Epigenetic regulation by endogenous metabolite pharmacology.
Abstract Altered metabolite levels can drive epigenetic changes critical to development and disease. However, in many cases the specific protein-metabolite interactions that underlie this process remain enigmatic. In this review, we make the case that this fundamental missing information may be discovered by applying the tools of modern drug target validation to study endogenous metabolite pharmacology. We detail examples in which chemical proteomics has been applied to gain new insights into reversible and covalent metabolite signaling mechanisms, using acetyl-CoA and fumarate as case studies. Finally, we provide...
Source: Current Opinion in Chemical Biology - March 15, 2019 Category: Biochemistry Authors: Kulkarni RA, Montgomery DC, Meier JL Tags: Curr Opin Chem Biol Source Type: research

Updates on the epigenetic roles of sirtuins.
Abstract Sirtuins are a class of enzyme with NAD+-dependent protein lysine deacylase activities. They were initially discovered to regulate transcription and life span via histone deacetylase activities. Later studies expanded their activities to other proteins and acyl lysine modifications. Through deacylating various substrate proteins, they regulate many biological processes, including transcription, DNA repair and genome stability, metabolism, and signal transduction. Here, we review recent understandings of the epigenetic functions (broadly defined to include transcriptional, post-transcriptional regulation, ...
Source: Current Opinion in Chemical Biology - March 12, 2019 Category: Biochemistry Authors: Kosciuk T, Wang M, Hong JY, Lin H Tags: Curr Opin Chem Biol Source Type: research

The antimalarial screening landscape-looking beyond the asexual blood stage.
Abstract In recent years, the research agenda to tackle global morbidity and mortality from malaria disease has shifted towards innovation, in the hope that efforts at the frontiers of scientific research may re-invigorate gains made towards eradication. Discovery of new antimalarial drugs with novel chemotypes or modes of action lie at the heart of these efforts. There is a particular interest in drug candidates that target stages of the malaria parasite lifecycle beyond the symptomatic asexual blood stages. This is especially important given the spectre of emerging drug resistance to all current frontline antima...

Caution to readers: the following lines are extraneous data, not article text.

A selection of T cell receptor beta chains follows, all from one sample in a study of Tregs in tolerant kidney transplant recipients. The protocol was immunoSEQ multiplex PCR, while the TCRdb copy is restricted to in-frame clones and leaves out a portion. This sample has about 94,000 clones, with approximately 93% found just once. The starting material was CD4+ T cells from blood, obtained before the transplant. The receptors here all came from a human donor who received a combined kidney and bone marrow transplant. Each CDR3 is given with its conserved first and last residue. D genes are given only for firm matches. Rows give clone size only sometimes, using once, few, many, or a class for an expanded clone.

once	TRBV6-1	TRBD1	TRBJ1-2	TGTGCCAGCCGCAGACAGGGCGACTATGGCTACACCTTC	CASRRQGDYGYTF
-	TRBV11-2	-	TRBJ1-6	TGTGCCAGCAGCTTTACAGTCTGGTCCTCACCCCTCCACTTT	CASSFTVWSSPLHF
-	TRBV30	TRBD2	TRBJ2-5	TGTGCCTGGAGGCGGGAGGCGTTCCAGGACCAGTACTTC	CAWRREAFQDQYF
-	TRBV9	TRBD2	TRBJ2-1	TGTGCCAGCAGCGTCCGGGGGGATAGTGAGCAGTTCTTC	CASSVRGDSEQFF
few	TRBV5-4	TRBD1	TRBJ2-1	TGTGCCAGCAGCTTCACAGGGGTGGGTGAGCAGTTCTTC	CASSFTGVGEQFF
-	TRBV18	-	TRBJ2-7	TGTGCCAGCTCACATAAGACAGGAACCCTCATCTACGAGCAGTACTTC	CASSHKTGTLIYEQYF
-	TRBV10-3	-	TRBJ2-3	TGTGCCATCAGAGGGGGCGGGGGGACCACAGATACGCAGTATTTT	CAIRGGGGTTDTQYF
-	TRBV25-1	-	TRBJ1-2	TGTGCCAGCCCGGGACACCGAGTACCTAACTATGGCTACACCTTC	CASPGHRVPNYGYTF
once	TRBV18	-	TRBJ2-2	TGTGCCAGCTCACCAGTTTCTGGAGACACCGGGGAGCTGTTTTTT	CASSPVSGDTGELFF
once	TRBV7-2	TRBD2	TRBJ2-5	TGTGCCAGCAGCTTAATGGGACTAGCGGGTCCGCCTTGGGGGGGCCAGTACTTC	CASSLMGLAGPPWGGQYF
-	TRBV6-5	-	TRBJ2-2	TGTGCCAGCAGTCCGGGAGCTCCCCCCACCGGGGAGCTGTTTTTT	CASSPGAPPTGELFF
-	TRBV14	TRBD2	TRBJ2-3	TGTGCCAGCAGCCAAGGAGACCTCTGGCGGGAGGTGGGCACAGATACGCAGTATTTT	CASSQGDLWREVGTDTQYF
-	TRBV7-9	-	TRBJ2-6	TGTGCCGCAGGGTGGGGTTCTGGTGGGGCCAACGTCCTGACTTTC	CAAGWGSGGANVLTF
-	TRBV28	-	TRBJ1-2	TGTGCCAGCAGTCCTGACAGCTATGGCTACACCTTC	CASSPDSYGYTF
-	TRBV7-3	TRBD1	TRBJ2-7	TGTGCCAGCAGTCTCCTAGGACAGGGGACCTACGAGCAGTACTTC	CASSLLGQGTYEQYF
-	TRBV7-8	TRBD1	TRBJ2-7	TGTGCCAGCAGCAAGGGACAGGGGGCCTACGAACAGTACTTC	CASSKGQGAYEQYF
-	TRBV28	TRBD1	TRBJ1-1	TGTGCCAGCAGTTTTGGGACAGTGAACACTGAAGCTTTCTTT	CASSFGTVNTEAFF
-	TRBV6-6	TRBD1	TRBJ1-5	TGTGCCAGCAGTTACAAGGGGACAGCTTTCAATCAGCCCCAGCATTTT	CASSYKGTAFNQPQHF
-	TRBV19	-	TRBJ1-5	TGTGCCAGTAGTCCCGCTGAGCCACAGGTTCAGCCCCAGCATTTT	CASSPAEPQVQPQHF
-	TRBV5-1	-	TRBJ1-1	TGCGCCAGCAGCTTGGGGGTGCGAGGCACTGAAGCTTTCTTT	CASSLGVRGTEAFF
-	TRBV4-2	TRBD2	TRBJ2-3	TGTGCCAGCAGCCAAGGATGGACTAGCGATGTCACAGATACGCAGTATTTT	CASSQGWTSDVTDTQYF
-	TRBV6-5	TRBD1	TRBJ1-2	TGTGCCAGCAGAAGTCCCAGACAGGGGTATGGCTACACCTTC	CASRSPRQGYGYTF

Source: Current Opinion in Chemical Biology - March 12, 2019 Category: Biochemistry Authors: Yahiya S, Rueda-Zubiaurre A, Delves MJ, Fuchter MJ, Baum J Tags: Curr Opin Chem Biol Source Type: research

Construction of ligand assay systems by protein-based semisynthetic biosensors.
Abstract Proteins as causative agents of diseases such as cancers, diabetes and neurological disorders are attractive drug targets. For developing chemicals selectively acting on key disease-causing proteins, one useful concept is the direct conversion of such target proteins into biosensors. This approach provides ligand-binding assay systems based on protein-based biosensors, which can quantitatively evaluate interactions between the protein and a specific ligand in many environments. Site-specific chemical modifications are used widely for the creation of protein-based semisynthetic biosensors in vitro. Notably...
Source: Current Opinion in Chemical Biology - March 12, 2019 Category: Biochemistry Authors: Sakamoto S, Kiyonaka S, Hamachi I Tags: Curr Opin Chem Biol Source Type: research

Chemical and biophysical methods to explore dynamic mechanisms of chromatin silencing.
Abstract Chromatin, the nucleoprotein complex organizing the genome, is central in regulating gene expression and genome organization. Chromatin conformational dynamics, controlled by histone post-translational modifications (PTM) and effector proteins, play a key role in this regulatory function. Recent developments in chemical biology, cell biology, and biophysics sparked important new studies, which probe direct causal connections between histone PTMs, chromatin effector proteins that write or read these modifications, and the involved functional chromatin states. In particular, the mechanisms of heterochromati...
Source: Current Opinion in Chemical Biology - February 27, 2019 Category: Biochemistry Authors: Boichenko I, Fierz B Tags: Curr Opin Chem Biol Source Type: research

The roles of microRNAs in epigenetic regulation.
Abstract MicroRNAs (miRNAs) are small noncoding RNAs, approximately 18-25 nucleotides in length, now recognized as one of the major regulatory gene families in eukaryotes. Recent advances have been made in understanding the complicated roles of miRNAs in epigenetic regulation. miRNAs, as epigenetic modulators, affect the protein levels of the target mRNAs without modifying the gene sequences. Moreover, miRNAs can also be regulated by epigenetic modifications, including DNA methylation, RNA modification, and histone modifications. The reciprocal actions of miRNAs and epigenetic pathway appear to form a miRNA-epigen...
Source: Current Opinion in Chemical Biology - February 27, 2019 Category: Biochemistry Authors: Yao Q, Chen Y, Zhou X Tags: Curr Opin Chem Biol Source Type: research

Sulfur-dependent microbial lifestyles: deceptively flexible roles for biochemically versatile enzymes.
Abstract A wide group of microbes are able to "make a living" on Earth by basing their energetic metabolism on inorganic sulfur compounds. Because of their range of stable redox states, sulfur and inorganic sulfur compounds can be utilized as either oxidants or reductants in a diverse array of energy-conserving reactions. In this review the major enzymes and basic chemistry of sulfur-based respiration and chemolithotrophy are outlined. The reversibility and versatility of these enzymes, however, means that they can often be used in multiple ways, and several cases are discussed in which enzymes which are...